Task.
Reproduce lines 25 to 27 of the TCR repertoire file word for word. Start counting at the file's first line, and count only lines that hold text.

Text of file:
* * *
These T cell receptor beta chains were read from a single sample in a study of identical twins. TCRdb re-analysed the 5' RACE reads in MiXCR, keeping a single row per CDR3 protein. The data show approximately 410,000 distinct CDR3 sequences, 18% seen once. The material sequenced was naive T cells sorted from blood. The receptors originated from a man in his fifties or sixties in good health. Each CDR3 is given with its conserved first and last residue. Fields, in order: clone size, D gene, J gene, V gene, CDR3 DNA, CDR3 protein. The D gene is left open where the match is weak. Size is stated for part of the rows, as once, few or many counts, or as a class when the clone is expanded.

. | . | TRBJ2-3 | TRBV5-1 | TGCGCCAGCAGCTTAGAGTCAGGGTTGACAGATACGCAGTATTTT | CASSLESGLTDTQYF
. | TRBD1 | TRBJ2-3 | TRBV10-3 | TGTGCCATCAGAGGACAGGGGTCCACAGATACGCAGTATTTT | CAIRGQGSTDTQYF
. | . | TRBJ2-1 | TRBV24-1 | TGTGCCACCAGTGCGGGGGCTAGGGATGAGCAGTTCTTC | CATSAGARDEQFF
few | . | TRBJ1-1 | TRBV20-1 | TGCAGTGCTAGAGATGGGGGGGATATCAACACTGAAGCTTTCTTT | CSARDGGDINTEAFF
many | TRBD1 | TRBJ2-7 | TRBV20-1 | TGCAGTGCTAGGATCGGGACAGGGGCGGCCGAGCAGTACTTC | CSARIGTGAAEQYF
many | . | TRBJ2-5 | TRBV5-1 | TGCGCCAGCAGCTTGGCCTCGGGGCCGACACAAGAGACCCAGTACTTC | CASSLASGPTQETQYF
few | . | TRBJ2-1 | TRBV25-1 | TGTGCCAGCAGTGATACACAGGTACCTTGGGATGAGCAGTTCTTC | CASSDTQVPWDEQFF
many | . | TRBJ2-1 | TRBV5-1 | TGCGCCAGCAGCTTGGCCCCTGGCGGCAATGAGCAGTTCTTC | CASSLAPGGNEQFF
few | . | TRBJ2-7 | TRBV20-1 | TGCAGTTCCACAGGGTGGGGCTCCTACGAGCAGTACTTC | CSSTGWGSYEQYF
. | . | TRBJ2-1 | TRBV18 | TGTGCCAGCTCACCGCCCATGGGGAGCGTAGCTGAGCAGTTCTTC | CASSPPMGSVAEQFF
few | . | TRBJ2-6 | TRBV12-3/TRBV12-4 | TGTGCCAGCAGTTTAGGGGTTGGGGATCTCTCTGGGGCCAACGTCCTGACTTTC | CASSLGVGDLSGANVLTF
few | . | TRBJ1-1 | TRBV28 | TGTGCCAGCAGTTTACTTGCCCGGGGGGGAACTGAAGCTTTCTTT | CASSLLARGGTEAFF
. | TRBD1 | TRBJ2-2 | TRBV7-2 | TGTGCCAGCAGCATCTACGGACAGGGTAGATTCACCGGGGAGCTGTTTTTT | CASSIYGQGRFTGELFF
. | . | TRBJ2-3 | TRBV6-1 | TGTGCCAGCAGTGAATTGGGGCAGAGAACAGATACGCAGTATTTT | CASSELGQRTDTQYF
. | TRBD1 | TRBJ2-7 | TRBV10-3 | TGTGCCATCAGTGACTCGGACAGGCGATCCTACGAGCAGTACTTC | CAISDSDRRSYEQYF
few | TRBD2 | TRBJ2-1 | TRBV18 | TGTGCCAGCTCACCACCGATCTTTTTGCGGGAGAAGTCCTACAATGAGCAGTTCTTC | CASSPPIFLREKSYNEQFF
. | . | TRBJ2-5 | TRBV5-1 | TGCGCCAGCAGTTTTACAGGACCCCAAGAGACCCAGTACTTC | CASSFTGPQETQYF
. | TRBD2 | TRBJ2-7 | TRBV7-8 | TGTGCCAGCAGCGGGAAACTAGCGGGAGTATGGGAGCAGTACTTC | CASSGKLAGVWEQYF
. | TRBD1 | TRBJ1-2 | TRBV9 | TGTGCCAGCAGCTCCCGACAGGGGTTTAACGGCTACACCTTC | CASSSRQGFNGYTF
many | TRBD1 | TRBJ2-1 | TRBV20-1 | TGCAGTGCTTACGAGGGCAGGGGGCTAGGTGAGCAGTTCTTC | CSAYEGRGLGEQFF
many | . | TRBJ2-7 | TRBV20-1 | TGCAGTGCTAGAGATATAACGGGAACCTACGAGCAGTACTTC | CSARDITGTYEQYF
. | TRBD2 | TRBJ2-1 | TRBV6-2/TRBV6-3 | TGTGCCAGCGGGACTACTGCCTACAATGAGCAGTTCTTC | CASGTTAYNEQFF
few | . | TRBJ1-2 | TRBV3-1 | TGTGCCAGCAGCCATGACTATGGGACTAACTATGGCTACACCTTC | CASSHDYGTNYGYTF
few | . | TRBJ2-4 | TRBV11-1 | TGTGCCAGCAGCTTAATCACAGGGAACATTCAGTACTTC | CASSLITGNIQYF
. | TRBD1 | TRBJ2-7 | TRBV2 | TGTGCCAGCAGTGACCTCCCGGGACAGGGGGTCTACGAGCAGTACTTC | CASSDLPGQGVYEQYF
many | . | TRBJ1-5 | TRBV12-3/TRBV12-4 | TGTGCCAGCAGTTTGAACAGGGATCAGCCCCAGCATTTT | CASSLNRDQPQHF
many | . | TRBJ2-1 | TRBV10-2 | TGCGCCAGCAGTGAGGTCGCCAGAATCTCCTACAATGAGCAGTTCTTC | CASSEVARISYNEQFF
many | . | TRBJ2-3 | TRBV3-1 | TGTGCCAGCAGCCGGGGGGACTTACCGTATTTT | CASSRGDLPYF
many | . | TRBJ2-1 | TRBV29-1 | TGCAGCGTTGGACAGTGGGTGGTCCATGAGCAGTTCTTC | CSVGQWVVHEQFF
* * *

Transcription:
few | . | TRBJ2-4 | TRBV11-1 | TGTGCCAGCAGCTTAATCACAGGGAACATTCAGTACTTC | CASSLITGNIQYF
. | TRBD1 | TRBJ2-7 | TRBV2 | TGTGCCAGCAGTGACCTCCCGGGACAGGGGGTCTACGAGCAGTACTTC | CASSDLPGQGVYEQYF
many | . | TRBJ1-5 | TRBV12-3/TRBV12-4 | TGTGCCAGCAGTTTGAACAGGGATCAGCCCCAGCATTTT | CASSLNRDQPQHF